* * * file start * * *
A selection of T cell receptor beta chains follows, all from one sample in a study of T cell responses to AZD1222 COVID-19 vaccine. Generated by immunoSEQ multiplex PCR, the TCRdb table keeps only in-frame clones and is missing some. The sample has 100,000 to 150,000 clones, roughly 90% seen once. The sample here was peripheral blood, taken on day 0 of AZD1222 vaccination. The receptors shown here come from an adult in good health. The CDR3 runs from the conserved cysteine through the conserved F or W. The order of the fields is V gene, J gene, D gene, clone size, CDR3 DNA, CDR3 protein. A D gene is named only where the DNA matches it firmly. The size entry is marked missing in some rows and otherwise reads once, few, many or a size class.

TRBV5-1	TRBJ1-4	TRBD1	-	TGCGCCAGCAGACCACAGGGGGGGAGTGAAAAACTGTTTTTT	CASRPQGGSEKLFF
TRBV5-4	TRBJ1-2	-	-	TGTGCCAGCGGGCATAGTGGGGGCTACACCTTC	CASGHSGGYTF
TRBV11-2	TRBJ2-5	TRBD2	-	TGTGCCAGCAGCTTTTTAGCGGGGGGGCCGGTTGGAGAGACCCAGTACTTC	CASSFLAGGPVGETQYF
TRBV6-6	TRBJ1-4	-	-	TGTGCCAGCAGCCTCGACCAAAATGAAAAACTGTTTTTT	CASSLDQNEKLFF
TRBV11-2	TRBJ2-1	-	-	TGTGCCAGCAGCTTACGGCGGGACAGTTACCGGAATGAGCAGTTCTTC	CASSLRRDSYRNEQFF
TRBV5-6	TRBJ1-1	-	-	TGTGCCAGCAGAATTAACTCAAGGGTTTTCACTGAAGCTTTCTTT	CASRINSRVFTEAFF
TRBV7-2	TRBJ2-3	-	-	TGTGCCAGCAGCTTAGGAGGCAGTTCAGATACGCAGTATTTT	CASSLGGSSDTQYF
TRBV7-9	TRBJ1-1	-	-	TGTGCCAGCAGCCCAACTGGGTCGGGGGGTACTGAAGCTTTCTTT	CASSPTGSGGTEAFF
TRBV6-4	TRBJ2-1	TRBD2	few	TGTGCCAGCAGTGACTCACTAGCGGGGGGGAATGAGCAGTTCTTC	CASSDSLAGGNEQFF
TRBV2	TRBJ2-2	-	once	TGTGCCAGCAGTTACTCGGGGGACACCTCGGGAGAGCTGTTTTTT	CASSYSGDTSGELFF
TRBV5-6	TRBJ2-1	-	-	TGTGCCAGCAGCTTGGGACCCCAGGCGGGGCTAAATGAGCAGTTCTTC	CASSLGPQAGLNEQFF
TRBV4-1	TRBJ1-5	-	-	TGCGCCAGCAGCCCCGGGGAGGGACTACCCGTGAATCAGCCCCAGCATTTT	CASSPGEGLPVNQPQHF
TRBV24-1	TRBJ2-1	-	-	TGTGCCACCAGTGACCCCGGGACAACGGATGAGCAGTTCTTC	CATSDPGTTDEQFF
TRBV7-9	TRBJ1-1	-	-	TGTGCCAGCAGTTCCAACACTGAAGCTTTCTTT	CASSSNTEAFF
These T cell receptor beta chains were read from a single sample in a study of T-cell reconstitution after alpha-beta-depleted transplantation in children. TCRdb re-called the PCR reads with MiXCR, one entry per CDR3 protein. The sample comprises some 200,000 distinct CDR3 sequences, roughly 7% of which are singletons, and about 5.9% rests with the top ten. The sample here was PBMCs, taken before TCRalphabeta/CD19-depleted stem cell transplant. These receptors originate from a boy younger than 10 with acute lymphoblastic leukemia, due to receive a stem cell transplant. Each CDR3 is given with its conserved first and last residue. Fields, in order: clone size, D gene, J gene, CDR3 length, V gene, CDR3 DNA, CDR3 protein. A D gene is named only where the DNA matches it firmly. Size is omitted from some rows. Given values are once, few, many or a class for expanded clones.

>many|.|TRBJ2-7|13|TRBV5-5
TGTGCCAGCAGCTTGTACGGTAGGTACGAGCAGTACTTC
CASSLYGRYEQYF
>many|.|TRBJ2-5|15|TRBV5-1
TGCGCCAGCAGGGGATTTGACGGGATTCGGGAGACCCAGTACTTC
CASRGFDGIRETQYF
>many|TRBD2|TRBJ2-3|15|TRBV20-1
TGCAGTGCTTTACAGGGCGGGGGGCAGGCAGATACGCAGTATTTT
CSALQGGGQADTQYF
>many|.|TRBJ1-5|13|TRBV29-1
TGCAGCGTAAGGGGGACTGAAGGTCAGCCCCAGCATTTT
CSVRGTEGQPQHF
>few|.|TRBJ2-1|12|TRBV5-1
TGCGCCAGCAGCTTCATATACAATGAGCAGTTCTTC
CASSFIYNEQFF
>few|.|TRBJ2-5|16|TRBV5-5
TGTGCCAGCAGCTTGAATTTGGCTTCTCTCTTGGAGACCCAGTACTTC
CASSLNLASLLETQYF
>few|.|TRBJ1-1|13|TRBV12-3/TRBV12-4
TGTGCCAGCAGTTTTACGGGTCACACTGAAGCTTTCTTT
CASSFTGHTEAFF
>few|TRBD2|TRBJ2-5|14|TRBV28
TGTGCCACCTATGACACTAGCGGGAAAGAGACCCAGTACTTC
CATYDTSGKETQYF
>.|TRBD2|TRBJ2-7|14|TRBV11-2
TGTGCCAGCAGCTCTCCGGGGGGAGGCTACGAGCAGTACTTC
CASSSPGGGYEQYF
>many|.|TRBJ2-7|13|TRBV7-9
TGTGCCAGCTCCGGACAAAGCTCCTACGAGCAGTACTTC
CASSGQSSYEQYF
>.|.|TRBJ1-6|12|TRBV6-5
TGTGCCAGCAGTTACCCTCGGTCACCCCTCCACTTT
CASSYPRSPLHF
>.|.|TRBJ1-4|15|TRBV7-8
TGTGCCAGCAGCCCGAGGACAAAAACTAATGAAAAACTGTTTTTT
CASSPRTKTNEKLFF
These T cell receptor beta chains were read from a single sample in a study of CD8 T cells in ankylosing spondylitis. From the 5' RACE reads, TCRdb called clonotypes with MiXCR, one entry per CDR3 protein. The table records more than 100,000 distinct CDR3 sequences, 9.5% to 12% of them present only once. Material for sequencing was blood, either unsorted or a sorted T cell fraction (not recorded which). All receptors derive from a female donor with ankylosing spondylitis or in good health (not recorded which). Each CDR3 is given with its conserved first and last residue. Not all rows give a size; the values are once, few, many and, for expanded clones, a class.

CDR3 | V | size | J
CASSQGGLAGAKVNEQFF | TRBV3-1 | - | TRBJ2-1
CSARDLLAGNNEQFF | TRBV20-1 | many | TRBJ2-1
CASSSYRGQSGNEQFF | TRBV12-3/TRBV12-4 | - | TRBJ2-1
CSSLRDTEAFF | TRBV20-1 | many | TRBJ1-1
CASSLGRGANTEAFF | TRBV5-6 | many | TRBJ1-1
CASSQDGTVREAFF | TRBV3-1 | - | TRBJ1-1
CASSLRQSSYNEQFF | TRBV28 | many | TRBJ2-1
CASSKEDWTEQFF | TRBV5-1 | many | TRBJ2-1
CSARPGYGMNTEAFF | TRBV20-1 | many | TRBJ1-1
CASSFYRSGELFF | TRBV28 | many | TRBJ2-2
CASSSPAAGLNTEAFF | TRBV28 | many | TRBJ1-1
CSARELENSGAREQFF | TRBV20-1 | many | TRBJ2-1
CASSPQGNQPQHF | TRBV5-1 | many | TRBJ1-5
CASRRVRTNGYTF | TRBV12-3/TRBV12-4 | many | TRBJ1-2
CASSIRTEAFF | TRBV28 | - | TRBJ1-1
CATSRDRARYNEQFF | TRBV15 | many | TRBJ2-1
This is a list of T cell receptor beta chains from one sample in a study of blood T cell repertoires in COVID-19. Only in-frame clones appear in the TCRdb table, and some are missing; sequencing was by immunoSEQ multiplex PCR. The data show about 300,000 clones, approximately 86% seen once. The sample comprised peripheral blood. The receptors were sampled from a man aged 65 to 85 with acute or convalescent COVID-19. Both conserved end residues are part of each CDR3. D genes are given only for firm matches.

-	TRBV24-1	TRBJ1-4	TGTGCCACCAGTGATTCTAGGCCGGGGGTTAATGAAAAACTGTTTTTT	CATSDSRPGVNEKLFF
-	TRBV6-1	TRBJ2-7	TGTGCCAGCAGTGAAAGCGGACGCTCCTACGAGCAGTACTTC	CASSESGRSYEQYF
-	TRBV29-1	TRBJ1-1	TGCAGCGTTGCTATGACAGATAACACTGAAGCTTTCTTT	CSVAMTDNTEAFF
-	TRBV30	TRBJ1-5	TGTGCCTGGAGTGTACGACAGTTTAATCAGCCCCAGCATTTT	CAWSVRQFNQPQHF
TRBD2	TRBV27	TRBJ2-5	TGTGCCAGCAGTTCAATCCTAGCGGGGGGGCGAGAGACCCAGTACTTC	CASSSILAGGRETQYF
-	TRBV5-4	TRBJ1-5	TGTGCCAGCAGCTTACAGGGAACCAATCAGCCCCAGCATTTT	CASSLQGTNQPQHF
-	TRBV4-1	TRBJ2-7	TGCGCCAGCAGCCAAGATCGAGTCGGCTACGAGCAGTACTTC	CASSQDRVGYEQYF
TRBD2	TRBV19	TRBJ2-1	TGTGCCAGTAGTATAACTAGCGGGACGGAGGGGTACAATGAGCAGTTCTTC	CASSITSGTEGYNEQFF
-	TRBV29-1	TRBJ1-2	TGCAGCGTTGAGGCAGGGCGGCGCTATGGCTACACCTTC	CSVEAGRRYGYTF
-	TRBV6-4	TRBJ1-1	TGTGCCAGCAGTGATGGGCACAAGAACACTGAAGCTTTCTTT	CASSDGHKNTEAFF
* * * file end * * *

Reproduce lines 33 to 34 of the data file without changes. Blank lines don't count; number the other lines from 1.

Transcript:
TGTGCCAGCAGCTTGAATTTGGCTTCTCTCTTGGAGACCCAGTACTTC
CASSLNLASLLETQYF